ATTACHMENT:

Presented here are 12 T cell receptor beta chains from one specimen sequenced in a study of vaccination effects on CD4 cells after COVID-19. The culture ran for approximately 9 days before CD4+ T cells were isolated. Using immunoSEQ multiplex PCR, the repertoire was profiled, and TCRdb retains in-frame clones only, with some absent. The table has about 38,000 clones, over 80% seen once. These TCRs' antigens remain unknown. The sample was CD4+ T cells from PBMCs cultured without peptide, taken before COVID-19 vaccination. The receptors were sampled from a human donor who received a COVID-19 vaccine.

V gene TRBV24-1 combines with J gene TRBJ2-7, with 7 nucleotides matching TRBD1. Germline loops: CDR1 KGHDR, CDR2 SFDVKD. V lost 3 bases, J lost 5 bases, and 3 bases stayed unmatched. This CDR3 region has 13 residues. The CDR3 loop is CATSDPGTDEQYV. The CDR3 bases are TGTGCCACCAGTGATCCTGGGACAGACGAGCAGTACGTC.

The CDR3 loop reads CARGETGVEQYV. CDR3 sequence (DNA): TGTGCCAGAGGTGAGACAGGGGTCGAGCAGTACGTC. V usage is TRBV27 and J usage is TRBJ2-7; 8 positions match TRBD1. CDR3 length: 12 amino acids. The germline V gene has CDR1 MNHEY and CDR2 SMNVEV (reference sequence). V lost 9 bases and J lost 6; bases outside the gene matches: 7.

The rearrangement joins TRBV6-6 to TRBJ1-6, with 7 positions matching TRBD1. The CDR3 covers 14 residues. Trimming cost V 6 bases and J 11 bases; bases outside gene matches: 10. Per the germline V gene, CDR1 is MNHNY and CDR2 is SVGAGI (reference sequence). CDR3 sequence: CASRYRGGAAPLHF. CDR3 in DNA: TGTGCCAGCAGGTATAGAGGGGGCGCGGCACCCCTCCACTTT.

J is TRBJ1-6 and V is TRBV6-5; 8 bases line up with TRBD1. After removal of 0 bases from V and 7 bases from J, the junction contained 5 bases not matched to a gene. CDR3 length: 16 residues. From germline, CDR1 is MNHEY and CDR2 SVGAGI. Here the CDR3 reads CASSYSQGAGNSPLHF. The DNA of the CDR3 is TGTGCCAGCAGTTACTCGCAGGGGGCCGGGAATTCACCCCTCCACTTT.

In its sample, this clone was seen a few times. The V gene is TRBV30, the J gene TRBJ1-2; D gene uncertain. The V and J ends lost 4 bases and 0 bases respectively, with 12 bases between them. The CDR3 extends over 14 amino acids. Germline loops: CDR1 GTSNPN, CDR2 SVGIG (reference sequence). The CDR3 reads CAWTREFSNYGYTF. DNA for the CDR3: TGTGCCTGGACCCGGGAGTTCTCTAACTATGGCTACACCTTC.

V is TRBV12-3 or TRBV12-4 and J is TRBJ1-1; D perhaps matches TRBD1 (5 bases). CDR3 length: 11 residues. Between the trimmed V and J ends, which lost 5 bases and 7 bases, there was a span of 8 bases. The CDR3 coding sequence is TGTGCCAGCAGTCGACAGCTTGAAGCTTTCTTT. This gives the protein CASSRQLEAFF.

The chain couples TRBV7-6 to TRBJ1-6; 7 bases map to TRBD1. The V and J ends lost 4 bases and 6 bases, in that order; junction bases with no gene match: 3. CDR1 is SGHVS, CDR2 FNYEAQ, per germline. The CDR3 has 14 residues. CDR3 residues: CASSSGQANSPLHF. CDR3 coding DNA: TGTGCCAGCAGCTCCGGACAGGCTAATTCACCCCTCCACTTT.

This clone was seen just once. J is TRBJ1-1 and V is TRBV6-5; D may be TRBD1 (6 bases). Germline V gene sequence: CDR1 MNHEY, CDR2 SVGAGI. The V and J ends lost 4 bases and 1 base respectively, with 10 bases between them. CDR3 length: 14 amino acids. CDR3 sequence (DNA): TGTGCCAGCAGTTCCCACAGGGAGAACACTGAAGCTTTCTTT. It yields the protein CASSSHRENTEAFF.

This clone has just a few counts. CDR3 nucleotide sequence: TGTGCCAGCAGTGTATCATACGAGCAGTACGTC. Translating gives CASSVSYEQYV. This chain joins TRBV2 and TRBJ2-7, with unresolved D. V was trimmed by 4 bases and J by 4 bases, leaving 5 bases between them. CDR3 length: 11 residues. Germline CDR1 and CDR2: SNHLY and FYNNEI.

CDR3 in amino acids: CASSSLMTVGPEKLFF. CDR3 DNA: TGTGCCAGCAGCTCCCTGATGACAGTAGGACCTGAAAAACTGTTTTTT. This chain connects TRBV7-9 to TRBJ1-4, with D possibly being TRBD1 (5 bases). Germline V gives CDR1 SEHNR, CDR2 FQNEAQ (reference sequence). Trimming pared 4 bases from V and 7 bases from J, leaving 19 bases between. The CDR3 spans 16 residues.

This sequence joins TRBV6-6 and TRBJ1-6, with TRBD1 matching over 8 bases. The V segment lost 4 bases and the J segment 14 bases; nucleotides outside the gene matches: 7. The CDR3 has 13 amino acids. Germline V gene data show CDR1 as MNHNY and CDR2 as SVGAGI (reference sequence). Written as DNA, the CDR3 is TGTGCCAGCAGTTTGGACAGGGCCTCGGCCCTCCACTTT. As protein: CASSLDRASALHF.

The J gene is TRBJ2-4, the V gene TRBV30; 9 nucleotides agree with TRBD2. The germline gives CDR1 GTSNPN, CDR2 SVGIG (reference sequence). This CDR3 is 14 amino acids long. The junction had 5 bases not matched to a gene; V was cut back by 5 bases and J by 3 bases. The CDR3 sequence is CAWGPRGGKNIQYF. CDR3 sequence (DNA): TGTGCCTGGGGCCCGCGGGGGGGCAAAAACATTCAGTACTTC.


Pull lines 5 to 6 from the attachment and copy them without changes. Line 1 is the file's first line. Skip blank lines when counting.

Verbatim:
J is TRBJ1-6 and V is TRBV6-5; 8 bases line up with TRBD1. After removal of 0 bases from V and 7 bases from J, the junction contained 5 bases not matched to a gene. CDR3 length: 16 residues. From germline, CDR1 is MNHEY and CDR2 SVGAGI. Here the CDR3 reads CASSYSQGAGNSPLHF. The DNA of the CDR3 is TGTGCCAGCAGTTACTCGCAGGGGGCCGGGAATTCACCCCTCCACTTT.

In its sample, this clone was seen a few times. The V gene is TRBV30, the J gene TRBJ1-2; D gene uncertain. The V and J ends lost 4 bases and 0 bases respectively, with 12 bases between them. The CDR3 extends over 14 amino acids. Germline loops: CDR1 GTSNPN, CDR2 SVGIG (reference sequence). The CDR3 reads CAWTREFSNYGYTF. DNA for the CDR3: TGTGCCTGGACCCGGGAGTTCTCTAACTATGGCTACACCTTC.